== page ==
“Just do it.”
Elise obeyed. She almost wretched when Falk popped a spoonful of bitter liquid in her mouth. She swallowed the concoction, but held her stomach as she produced gagging noises. “What was that?”
“Medicine. It will strengthen and fortify you.”
“I feel plenty fortified already, thank you. Couldn’t you have done anything about the taste? It’s like I swallowed mud a pig pooped and rolled in,” Elise said, wiping her mouth.
“Here,” Falk said, passing Elise a mug.
Elise eyed the contents and sniffed it.
“It’s water,” Falk said, his voice wry.
Elise cautiously took a sip to assure herself that it was indeed water before gulping it down, anxious to wash away the bitter medicine. “That was awful,” she said when she finished.
Falk expressively raised his eyebrows but said nothing as he arranged his clay pots and glass bottles.
Elise raised a hand to inspect it. “I think my hands look better. They don’t hurt anymore, and the welts are mostly gone.”
“Yes, but they’re flushed and discolored, and you have quite a bit of scarring,” Falk said.
“Thank you for trying to make them look better,” Elise said.
“I think there is nothing wrong with them. They are beautiful,” Falk said, his words peppered with a frown.
Elise ruefully shook her head. “In no way are my hands beautiful.”
“They are. They are a visible symbol of your love and the sacrifice you made to free us,” Falk said.
“If they’re so symbolic, why do you plague me with your horrible medicines?”
“Because you are ashamed.”
Elise’s heart leaped into her throat. “What?”
Falk tossed a rag on a nearby workbench. “You hide your hands whenever possible, and you wore gloves at that atrocious celebration our family threw. You do not like showing people your wounds. Which is a shame. It’s no different than Nick or Rune’s battle scars. It is something you should be proud of.”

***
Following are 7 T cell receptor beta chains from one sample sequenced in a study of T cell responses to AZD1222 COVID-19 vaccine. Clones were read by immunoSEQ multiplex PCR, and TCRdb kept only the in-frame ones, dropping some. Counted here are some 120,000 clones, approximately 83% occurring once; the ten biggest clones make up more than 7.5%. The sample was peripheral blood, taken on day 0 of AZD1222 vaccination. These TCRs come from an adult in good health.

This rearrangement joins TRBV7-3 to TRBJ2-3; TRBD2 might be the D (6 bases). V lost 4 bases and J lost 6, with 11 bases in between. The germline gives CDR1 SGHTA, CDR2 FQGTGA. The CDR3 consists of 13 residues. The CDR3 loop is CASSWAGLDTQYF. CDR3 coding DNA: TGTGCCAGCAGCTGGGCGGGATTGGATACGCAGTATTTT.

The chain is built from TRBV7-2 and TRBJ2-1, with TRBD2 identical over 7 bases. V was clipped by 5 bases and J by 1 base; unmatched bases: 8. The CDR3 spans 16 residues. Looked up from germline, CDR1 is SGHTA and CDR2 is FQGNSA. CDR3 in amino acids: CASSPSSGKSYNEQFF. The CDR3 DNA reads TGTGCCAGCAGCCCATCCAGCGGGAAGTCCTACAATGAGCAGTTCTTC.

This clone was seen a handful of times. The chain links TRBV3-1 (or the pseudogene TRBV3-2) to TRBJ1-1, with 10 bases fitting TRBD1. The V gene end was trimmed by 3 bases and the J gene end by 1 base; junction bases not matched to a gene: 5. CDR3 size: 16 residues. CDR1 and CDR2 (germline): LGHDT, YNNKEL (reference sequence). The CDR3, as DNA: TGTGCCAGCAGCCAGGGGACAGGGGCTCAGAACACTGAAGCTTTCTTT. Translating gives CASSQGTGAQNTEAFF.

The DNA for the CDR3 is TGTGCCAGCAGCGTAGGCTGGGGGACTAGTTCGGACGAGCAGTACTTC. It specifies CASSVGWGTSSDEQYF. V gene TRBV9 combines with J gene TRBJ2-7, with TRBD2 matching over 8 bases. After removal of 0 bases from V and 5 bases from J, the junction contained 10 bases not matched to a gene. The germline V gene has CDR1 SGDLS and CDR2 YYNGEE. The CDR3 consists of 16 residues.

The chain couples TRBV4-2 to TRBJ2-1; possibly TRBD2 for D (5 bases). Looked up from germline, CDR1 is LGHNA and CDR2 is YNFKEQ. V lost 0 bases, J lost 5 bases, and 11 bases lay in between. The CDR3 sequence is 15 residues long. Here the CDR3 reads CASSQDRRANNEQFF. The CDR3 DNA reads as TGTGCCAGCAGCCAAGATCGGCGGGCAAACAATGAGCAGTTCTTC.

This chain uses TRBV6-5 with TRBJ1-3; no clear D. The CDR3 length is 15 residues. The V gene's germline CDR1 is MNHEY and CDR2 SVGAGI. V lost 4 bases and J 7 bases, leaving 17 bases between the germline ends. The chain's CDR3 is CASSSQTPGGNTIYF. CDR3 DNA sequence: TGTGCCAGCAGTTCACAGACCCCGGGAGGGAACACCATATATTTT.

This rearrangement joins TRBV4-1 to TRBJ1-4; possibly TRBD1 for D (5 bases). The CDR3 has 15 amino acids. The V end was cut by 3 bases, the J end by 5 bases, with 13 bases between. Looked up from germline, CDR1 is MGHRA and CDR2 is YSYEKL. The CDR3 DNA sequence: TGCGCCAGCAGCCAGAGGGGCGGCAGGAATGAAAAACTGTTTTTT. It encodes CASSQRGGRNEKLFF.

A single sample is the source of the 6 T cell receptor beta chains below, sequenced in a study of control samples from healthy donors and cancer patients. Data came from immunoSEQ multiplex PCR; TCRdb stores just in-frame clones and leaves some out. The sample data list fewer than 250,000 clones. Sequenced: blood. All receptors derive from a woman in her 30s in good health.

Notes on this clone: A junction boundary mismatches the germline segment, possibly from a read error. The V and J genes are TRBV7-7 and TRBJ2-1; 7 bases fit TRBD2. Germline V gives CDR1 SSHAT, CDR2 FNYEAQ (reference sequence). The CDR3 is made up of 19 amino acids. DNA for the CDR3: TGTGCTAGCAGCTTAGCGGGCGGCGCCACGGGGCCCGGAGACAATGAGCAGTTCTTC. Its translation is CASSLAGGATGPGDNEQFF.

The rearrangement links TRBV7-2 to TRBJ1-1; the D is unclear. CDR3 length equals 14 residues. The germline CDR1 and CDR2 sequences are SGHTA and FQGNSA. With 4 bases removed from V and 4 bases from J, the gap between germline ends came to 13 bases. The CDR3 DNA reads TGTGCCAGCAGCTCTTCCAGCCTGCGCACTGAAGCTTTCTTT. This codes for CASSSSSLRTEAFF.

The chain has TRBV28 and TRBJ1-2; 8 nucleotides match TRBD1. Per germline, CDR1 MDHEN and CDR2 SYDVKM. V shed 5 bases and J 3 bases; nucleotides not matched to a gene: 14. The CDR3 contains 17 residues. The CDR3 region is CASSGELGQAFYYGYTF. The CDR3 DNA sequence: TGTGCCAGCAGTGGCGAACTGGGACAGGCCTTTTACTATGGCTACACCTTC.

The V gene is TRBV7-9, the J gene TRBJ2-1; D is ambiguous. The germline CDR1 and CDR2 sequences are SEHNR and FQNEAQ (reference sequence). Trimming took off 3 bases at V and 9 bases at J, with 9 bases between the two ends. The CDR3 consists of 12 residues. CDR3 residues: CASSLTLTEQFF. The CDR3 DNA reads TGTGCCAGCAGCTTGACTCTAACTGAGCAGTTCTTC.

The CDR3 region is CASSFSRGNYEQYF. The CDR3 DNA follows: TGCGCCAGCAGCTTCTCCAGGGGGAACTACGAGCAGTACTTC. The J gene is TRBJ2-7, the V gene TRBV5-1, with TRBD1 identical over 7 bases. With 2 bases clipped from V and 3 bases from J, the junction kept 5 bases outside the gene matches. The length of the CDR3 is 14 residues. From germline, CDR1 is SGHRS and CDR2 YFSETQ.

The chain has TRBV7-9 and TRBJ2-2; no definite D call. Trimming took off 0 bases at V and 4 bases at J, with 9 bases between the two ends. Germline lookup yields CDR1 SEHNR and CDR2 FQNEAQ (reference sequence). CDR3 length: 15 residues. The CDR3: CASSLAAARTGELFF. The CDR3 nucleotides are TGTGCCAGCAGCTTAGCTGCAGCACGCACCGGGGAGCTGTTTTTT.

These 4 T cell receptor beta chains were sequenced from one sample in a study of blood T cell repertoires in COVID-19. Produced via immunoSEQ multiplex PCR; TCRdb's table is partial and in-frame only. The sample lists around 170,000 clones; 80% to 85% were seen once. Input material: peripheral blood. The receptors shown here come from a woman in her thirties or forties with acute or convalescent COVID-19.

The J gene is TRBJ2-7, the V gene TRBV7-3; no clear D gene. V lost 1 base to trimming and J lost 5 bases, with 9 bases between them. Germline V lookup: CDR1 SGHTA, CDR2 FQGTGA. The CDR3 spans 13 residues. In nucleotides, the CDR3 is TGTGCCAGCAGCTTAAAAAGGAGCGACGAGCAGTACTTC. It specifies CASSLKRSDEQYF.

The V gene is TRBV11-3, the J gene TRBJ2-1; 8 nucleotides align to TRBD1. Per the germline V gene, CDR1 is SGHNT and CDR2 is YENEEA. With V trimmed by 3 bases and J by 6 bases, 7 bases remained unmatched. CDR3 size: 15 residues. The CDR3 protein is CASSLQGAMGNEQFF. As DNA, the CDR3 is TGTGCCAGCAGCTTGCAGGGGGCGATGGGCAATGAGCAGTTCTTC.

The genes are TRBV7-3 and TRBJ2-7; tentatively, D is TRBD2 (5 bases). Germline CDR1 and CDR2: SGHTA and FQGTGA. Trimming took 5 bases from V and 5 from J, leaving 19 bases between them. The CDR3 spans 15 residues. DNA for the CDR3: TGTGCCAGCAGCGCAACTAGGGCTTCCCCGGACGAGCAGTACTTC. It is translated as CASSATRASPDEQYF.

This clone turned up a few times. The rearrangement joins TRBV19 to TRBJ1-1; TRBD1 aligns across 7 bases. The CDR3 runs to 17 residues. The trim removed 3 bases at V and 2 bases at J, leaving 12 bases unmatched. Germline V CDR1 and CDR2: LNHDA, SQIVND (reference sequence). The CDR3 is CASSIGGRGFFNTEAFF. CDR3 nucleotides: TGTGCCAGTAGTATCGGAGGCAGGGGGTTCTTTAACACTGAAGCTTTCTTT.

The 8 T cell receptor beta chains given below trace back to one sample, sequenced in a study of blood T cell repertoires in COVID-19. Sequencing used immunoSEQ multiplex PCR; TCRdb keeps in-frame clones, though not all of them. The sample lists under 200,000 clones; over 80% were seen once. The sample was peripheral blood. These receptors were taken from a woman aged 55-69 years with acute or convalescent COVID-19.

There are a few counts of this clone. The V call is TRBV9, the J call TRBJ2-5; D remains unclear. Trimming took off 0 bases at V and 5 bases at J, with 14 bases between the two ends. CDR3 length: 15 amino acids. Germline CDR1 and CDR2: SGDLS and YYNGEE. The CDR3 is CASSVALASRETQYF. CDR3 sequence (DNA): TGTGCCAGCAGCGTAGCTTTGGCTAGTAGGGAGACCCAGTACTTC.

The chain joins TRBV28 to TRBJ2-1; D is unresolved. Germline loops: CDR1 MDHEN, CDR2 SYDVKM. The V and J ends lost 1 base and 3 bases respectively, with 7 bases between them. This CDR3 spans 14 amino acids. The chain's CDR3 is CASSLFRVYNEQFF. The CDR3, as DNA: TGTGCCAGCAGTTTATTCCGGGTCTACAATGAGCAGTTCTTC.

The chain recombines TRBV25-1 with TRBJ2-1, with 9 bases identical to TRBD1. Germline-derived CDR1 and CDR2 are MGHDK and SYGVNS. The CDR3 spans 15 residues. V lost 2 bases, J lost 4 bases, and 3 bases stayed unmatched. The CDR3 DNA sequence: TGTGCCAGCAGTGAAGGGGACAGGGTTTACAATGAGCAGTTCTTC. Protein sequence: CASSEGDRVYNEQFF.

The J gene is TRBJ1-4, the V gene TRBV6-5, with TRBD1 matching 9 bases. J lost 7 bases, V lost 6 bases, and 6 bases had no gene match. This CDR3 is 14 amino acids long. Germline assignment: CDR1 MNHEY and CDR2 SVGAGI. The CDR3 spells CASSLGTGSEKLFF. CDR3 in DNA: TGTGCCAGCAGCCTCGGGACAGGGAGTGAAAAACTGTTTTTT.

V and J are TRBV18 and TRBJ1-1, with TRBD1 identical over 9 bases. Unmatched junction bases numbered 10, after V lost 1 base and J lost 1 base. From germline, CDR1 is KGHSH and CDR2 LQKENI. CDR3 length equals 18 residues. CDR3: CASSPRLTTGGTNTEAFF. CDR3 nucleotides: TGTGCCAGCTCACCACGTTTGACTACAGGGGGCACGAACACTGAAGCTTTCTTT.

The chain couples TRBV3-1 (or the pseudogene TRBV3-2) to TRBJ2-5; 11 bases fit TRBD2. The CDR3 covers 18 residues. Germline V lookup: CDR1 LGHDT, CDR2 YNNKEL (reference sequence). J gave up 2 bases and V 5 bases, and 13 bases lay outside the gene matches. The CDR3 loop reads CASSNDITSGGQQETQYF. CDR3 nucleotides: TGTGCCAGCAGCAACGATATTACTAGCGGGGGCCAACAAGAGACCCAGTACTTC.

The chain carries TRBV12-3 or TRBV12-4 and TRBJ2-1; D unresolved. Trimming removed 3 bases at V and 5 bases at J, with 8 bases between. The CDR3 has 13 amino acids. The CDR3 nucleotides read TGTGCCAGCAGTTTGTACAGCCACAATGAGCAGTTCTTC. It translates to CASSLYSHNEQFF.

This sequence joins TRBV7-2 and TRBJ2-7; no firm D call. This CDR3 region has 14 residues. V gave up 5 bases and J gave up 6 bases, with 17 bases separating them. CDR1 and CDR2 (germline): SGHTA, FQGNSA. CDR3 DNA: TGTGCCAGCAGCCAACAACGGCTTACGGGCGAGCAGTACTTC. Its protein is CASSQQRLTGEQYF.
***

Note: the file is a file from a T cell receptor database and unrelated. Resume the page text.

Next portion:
Elise stared at Falk.
“What?” the goldenrod haired prince said as he started rolling bandages.
“I was thinking it might make sense after all.”
“Of course it makes sense.”
“No, not my hands. Just—I’ve missed you. For the life of me I couldn’t figure out why.”
“You certainly know how to give a compliment.”
“Yes, I missed your constant presence, but we would drive each other crazy if we were together all day long,” Elise blurted out, saying things she didn’t mean to say.
“How you warm my heart with your gentle sentiments.”
“But what I really missed was you, not your physical proximity, but you.”
Falk put the bandages aside. “What about me is there to miss? I scare your subordinates; I’m antisocial, and I accidentally say mean things if one goes by Rune’s hefty grasp of the subject.”
“You’re thoughtful,” Elise said, sliding off her stool. “You watch me, and you understand why I do things. You get why I keep our budgets tight, and why I am on a crusade to expand trade. You don’t let me run reckless, doing whatever I want. You lecture me if I’m in the wrong, and you see the best in me.”
“Elise,” Falk said, his tone worried.
“But it’s not just about me. You’re also clever and witty. And yes, I would be remiss if I did not mention you are handsome. But above all, you are thoughtful and gentle.”
“Elise. Please, don’t,” Falk said, his voice just above a whisper.
“Don’t give me hope.”
The words were like an open chasm between them. They startled Elise. “Why not? Why not, if what I say is the truth?”
“Because you don’t love me, not the way I love you,” Falk said.
Elise weighed his words. Did she really just see Falk as her foster brother? She didn’t think so.
She loved Steffen, but being with him didn’t make her speak carelessly. She knew Gerhart was quite handsome, but she was never struck by his looks. Rune was…Rune was her hero. But she didn’t miss him the way she missed Falk. Things had changed since the night Elise and Falk discussed their relationship in the freezing waters of Lake Sno.
No, Elise certainly didn’t see Falk as a foster brother, and she still loved him. So there was only one conclusion to make. “But I do.”
“You do what?” Falk said, his eyes scrunched shut as he rubbed his forehead.
“I love you,” Elise said, as if they were discussing line items in the Agriculture Department’s budget.
“I don’t believe you,” Falk said.
Elise winced. “After saying the same thing to you on numerous occasions I suppose I deserved that.”